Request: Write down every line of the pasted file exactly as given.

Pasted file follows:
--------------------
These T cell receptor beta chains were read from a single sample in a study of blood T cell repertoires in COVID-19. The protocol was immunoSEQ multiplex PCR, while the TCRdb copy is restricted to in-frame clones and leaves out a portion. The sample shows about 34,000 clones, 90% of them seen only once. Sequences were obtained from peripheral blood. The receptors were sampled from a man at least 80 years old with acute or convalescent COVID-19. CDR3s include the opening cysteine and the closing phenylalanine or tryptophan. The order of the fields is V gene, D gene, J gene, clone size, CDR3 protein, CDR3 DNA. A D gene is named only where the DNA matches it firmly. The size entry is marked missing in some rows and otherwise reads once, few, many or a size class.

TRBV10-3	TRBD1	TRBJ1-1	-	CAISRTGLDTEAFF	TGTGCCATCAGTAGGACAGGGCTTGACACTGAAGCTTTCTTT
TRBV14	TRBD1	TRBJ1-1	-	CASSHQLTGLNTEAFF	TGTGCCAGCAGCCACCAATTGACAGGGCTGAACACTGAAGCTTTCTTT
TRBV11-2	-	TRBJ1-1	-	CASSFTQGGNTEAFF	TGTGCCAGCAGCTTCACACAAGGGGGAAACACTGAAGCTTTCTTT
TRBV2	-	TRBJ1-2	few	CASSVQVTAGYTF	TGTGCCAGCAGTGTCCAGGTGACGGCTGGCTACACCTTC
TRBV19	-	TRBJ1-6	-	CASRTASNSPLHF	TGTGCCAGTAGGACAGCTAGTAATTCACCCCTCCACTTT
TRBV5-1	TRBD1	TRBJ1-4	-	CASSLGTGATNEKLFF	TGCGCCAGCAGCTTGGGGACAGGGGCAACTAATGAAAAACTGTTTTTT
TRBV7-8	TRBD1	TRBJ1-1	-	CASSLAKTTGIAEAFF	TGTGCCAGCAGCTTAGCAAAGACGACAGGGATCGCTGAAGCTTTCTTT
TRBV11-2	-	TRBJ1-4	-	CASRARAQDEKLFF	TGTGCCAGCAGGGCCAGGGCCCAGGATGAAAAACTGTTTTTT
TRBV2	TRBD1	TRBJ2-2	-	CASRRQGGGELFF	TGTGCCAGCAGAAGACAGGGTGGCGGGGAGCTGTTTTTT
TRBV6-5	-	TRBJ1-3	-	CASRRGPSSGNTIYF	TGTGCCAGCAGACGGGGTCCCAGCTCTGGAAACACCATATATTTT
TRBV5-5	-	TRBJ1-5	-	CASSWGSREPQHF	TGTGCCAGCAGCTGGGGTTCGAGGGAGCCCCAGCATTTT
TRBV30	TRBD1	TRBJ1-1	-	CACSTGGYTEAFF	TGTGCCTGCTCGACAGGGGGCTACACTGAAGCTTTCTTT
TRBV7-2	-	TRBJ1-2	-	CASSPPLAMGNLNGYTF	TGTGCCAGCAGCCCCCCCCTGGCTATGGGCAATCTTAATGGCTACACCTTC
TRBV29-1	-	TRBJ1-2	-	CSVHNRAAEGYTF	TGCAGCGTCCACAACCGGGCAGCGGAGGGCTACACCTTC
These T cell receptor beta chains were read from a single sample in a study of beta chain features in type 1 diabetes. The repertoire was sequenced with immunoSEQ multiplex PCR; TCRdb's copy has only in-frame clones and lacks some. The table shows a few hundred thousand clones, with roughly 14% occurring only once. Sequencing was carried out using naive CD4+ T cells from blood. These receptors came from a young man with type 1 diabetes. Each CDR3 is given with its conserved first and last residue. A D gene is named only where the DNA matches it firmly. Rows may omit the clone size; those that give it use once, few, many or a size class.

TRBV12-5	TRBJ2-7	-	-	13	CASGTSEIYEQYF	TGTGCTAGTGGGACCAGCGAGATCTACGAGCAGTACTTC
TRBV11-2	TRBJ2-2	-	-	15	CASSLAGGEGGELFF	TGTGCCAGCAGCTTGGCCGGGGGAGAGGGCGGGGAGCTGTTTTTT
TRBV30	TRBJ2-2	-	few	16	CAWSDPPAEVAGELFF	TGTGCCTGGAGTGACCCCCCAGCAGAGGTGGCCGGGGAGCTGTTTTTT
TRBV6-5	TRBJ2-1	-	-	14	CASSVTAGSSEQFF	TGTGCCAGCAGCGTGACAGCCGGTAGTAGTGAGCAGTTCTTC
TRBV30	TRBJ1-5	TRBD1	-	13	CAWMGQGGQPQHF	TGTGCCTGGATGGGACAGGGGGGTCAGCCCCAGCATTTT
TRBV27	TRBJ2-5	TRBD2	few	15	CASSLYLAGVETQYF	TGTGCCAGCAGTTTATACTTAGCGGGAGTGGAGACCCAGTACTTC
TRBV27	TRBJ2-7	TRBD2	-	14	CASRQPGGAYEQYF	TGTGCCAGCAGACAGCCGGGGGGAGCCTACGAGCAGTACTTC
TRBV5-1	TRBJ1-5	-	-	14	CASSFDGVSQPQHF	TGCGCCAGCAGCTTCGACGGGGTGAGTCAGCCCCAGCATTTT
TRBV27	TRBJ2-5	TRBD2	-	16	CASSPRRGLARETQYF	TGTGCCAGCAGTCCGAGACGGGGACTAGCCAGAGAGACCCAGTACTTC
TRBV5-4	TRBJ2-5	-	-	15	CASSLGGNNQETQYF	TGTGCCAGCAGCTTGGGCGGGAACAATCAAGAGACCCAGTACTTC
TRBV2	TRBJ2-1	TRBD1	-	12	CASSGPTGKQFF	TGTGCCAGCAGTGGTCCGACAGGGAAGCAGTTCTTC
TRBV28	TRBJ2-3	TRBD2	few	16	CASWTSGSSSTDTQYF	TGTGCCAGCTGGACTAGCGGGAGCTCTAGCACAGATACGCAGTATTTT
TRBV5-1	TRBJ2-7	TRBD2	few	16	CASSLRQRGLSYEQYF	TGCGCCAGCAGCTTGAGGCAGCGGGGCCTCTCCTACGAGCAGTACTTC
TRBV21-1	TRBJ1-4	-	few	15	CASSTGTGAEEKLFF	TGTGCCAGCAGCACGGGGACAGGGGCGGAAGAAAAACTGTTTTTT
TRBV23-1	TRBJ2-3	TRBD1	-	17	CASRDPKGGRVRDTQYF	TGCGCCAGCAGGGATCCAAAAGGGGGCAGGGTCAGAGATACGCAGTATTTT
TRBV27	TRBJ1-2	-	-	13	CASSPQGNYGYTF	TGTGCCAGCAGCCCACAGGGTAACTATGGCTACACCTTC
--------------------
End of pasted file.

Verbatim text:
These T cell receptor beta chains were read from a single sample in a study of blood T cell repertoires in COVID-19. The protocol was immunoSEQ multiplex PCR, while the TCRdb copy is restricted to in-frame clones and leaves out a portion. The sample shows about 34,000 clones, 90% of them seen only once. Sequences were obtained from peripheral blood. The receptors were sampled from a man at least 80 years old with acute or convalescent COVID-19. CDR3s include the opening cysteine and the closing phenylalanine or tryptophan. The order of the fields is V gene, D gene, J gene, clone size, CDR3 protein, CDR3 DNA. A D gene is named only where the DNA matches it firmly. The size entry is marked missing in some rows and otherwise reads once, few, many or a size class.

TRBV10-3	TRBD1	TRBJ1-1	-	CAISRTGLDTEAFF	TGTGCCATCAGTAGGACAGGGCTTGACACTGAAGCTTTCTTT
TRBV14	TRBD1	TRBJ1-1	-	CASSHQLTGLNTEAFF	TGTGCCAGCAGCCACCAATTGACAGGGCTGAACACTGAAGCTTTCTTT
TRBV11-2	-	TRBJ1-1	-	CASSFTQGGNTEAFF	TGTGCCAGCAGCTTCACACAAGGGGGAAACACTGAAGCTTTCTTT
TRBV2	-	TRBJ1-2	few	CASSVQVTAGYTF	TGTGCCAGCAGTGTCCAGGTGACGGCTGGCTACACCTTC
TRBV19	-	TRBJ1-6	-	CASRTASNSPLHF	TGTGCCAGTAGGACAGCTAGTAATTCACCCCTCCACTTT
TRBV5-1	TRBD1	TRBJ1-4	-	CASSLGTGATNEKLFF	TGCGCCAGCAGCTTGGGGACAGGGGCAACTAATGAAAAACTGTTTTTT
TRBV7-8	TRBD1	TRBJ1-1	-	CASSLAKTTGIAEAFF	TGTGCCAGCAGCTTAGCAAAGACGACAGGGATCGCTGAAGCTTTCTTT
TRBV11-2	-	TRBJ1-4	-	CASRARAQDEKLFF	TGTGCCAGCAGGGCCAGGGCCCAGGATGAAAAACTGTTTTTT
TRBV2	TRBD1	TRBJ2-2	-	CASRRQGGGELFF	TGTGCCAGCAGAAGACAGGGTGGCGGGGAGCTGTTTTTT
TRBV6-5	-	TRBJ1-3	-	CASRRGPSSGNTIYF	TGTGCCAGCAGACGGGGTCCCAGCTCTGGAAACACCATATATTTT
TRBV5-5	-	TRBJ1-5	-	CASSWGSREPQHF	TGTGCCAGCAGCTGGGGTTCGAGGGAGCCCCAGCATTTT
TRBV30	TRBD1	TRBJ1-1	-	CACSTGGYTEAFF	TGTGCCTGCTCGACAGGGGGCTACACTGAAGCTTTCTTT
TRBV7-2	-	TRBJ1-2	-	CASSPPLAMGNLNGYTF	TGTGCCAGCAGCCCCCCCCTGGCTATGGGCAATCTTAATGGCTACACCTTC
TRBV29-1	-	TRBJ1-2	-	CSVHNRAAEGYTF	TGCAGCGTCCACAACCGGGCAGCGGAGGGCTACACCTTC
These T cell receptor beta chains were read from a single sample in a study of beta chain features in type 1 diabetes. The repertoire was sequenced with immunoSEQ multiplex PCR; TCRdb's copy has only in-frame clones and lacks some. The table shows a few hundred thousand clones, with roughly 14% occurring only once. Sequencing was carried out using naive CD4+ T cells from blood. These receptors came from a young man with type 1 diabetes. Each CDR3 is given with its conserved first and last residue. A D gene is named only where the DNA matches it firmly. Rows may omit the clone size; those that give it use once, few, many or a size class.

TRBV12-5	TRBJ2-7	-	-	13	CASGTSEIYEQYF	TGTGCTAGTGGGACCAGCGAGATCTACGAGCAGTACTTC
TRBV11-2	TRBJ2-2	-	-	15	CASSLAGGEGGELFF	TGTGCCAGCAGCTTGGCCGGGGGAGAGGGCGGGGAGCTGTTTTTT
TRBV30	TRBJ2-2	-	few	16	CAWSDPPAEVAGELFF	TGTGCCTGGAGTGACCCCCCAGCAGAGGTGGCCGGGGAGCTGTTTTTT
TRBV6-5	TRBJ2-1	-	-	14	CASSVTAGSSEQFF	TGTGCCAGCAGCGTGACAGCCGGTAGTAGTGAGCAGTTCTTC
TRBV30	TRBJ1-5	TRBD1	-	13	CAWMGQGGQPQHF	TGTGCCTGGATGGGACAGGGGGGTCAGCCCCAGCATTTT
TRBV27	TRBJ2-5	TRBD2	few	15	CASSLYLAGVETQYF	TGTGCCAGCAGTTTATACTTAGCGGGAGTGGAGACCCAGTACTTC
TRBV27	TRBJ2-7	TRBD2	-	14	CASRQPGGAYEQYF	TGTGCCAGCAGACAGCCGGGGGGAGCCTACGAGCAGTACTTC
TRBV5-1	TRBJ1-5	-	-	14	CASSFDGVSQPQHF	TGCGCCAGCAGCTTCGACGGGGTGAGTCAGCCCCAGCATTTT
TRBV27	TRBJ2-5	TRBD2	-	16	CASSPRRGLARETQYF	TGTGCCAGCAGTCCGAGACGGGGACTAGCCAGAGAGACCCAGTACTTC
TRBV5-4	TRBJ2-5	-	-	15	CASSLGGNNQETQYF	TGTGCCAGCAGCTTGGGCGGGAACAATCAAGAGACCCAGTACTTC
TRBV2	TRBJ2-1	TRBD1	-	12	CASSGPTGKQFF	TGTGCCAGCAGTGGTCCGACAGGGAAGCAGTTCTTC
TRBV28	TRBJ2-3	TRBD2	few	16	CASWTSGSSSTDTQYF	TGTGCCAGCTGGACTAGCGGGAGCTCTAGCACAGATACGCAGTATTTT
TRBV5-1	TRBJ2-7	TRBD2	few	16	CASSLRQRGLSYEQYF	TGCGCCAGCAGCTTGAGGCAGCGGGGCCTCTCCTACGAGCAGTACTTC
TRBV21-1	TRBJ1-4	-	few	15	CASSTGTGAEEKLFF	TGTGCCAGCAGCACGGGGACAGGGGCGGAAGAAAAACTGTTTTTT
TRBV23-1	TRBJ2-3	TRBD1	-	17	CASRDPKGGRVRDTQYF	TGCGCCAGCAGGGATCCAAAAGGGGGCAGGGTCAGAGATACGCAGTATTTT
TRBV27	TRBJ1-2	-	-	13	CASSPQGNYGYTF	TGTGCCAGCAGCCCACAGGGTAACTATGGCTACACCTTC